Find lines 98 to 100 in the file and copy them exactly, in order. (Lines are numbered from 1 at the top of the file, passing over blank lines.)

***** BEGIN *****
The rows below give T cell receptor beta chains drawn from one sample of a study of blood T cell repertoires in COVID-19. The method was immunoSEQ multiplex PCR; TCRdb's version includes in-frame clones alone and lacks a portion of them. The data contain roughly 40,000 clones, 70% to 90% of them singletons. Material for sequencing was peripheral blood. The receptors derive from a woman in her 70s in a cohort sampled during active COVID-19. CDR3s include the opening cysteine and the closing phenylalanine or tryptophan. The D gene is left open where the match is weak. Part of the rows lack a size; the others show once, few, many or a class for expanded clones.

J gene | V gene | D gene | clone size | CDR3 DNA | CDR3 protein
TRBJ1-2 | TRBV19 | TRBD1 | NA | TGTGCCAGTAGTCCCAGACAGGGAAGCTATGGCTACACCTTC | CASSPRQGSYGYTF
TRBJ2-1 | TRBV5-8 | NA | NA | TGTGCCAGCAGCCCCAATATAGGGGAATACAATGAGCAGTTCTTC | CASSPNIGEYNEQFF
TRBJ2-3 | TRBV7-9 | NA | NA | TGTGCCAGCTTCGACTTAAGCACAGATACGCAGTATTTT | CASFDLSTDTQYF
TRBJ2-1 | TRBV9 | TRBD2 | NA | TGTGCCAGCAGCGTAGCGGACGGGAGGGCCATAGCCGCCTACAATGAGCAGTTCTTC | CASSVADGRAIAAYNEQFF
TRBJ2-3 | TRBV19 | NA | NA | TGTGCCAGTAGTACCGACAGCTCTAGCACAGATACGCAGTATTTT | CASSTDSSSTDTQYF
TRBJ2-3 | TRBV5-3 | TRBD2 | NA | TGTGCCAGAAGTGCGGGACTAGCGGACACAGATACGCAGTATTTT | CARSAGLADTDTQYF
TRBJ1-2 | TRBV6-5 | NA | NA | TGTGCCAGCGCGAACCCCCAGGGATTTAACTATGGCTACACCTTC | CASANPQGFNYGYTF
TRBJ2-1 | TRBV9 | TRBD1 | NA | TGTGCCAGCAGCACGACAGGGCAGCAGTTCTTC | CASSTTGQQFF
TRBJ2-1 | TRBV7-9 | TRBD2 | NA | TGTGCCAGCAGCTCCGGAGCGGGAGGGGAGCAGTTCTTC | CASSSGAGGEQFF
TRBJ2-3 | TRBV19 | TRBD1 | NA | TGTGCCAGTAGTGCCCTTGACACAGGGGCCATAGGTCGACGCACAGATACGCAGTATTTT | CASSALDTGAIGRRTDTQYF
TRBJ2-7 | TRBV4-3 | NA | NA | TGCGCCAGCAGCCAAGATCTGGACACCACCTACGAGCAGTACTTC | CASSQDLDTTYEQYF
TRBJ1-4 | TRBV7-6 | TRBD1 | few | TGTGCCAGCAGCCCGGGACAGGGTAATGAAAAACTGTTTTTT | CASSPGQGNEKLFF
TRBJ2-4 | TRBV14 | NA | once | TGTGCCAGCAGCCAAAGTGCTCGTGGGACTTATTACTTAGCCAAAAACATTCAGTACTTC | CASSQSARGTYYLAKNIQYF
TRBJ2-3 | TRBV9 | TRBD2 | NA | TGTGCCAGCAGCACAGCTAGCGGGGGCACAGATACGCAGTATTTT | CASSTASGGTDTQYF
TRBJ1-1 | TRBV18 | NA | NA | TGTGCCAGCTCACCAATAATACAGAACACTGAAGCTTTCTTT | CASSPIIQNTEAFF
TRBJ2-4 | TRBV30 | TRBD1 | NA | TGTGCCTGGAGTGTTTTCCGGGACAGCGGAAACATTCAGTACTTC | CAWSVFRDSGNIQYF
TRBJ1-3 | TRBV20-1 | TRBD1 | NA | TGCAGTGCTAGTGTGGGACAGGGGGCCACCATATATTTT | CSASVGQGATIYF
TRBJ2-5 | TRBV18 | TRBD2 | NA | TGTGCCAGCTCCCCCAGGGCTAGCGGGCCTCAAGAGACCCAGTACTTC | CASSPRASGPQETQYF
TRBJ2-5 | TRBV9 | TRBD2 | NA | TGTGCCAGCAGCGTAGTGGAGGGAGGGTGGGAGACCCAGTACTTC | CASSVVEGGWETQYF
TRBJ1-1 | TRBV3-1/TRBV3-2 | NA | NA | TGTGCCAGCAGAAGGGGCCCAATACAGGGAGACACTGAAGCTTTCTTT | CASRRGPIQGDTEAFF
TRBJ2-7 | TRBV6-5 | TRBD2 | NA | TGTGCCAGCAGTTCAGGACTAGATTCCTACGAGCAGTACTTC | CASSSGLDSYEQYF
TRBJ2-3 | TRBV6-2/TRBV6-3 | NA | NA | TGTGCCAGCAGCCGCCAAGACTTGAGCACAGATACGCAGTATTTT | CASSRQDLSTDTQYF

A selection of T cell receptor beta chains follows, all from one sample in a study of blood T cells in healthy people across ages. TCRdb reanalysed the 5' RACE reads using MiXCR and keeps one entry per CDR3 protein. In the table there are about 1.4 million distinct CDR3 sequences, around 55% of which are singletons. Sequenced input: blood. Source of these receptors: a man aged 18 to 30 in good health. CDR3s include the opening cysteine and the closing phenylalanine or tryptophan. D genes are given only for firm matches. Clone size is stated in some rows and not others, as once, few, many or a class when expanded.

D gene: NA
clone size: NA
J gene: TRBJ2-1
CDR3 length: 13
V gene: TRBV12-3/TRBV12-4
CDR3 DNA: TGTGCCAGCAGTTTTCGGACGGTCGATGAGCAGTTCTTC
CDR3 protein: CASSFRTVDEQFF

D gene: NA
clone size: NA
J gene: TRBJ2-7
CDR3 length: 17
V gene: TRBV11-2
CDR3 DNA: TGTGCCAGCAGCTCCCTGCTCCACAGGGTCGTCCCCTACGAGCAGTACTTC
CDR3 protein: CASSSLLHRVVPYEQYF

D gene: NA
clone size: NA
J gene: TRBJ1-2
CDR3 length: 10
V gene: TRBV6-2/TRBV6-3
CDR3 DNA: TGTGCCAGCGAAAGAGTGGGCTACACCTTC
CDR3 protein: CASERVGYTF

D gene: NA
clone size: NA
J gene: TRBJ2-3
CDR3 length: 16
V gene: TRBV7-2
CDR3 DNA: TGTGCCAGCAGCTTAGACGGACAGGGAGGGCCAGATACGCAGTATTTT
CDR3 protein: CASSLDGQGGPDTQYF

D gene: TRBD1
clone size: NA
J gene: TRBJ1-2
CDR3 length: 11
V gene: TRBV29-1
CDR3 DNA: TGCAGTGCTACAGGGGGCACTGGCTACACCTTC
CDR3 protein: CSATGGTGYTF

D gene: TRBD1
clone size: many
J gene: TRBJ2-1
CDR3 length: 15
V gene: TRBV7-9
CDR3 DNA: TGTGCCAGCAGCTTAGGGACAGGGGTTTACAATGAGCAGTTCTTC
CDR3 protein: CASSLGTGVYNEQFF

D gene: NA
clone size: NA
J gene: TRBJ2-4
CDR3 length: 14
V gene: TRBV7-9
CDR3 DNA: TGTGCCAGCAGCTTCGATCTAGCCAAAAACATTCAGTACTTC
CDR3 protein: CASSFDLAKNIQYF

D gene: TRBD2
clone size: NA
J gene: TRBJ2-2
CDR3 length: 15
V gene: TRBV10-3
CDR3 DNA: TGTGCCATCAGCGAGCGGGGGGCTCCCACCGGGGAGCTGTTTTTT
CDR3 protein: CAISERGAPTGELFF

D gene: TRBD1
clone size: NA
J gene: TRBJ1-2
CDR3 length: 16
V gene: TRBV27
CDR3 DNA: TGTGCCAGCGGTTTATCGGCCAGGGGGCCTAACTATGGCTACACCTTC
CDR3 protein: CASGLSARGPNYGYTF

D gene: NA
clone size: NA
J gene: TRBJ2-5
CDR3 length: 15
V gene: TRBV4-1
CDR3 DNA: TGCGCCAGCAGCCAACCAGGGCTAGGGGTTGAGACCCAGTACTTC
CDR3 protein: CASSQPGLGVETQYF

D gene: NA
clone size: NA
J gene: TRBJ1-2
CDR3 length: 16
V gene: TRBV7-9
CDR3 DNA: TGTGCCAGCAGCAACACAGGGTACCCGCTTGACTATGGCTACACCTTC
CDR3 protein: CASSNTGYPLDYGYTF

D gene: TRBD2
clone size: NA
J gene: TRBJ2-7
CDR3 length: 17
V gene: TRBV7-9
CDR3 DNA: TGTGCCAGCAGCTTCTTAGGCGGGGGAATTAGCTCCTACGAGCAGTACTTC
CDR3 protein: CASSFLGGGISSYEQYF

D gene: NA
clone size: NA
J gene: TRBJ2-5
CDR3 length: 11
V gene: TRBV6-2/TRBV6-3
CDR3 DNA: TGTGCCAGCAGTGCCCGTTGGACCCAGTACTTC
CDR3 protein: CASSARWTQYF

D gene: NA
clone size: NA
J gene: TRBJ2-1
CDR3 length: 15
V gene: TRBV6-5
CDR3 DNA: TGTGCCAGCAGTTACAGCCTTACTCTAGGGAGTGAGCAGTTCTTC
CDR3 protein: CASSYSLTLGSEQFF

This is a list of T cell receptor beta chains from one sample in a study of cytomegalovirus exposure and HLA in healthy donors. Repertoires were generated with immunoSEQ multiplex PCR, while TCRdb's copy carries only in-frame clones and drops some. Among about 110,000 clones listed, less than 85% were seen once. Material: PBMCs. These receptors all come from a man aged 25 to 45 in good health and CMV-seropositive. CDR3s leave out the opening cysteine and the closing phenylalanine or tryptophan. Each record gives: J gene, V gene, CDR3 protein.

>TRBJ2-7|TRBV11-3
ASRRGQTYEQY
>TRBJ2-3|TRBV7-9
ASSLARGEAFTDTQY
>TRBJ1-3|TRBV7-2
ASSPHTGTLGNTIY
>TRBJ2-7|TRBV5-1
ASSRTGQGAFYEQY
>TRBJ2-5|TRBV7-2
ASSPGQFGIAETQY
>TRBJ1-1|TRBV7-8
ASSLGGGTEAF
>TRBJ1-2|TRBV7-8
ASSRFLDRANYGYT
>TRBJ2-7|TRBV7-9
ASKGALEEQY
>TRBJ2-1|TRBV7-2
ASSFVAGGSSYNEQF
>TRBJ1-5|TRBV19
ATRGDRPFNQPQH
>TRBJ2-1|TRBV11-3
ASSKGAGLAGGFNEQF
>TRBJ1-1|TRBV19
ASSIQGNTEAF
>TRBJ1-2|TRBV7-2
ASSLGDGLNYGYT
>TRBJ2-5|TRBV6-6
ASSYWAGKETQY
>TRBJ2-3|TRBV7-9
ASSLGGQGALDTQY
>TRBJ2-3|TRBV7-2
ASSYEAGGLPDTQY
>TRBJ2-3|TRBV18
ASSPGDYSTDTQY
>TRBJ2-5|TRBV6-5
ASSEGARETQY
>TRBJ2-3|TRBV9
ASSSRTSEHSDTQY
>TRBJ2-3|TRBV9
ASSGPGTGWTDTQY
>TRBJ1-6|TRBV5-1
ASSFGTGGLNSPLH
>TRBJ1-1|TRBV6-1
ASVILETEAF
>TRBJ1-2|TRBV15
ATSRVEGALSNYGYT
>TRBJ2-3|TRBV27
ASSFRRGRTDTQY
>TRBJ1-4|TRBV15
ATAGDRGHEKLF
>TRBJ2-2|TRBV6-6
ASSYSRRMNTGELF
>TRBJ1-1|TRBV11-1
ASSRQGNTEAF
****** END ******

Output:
J gene: TRBJ1-2
CDR3 length: 16
V gene: TRBV7-9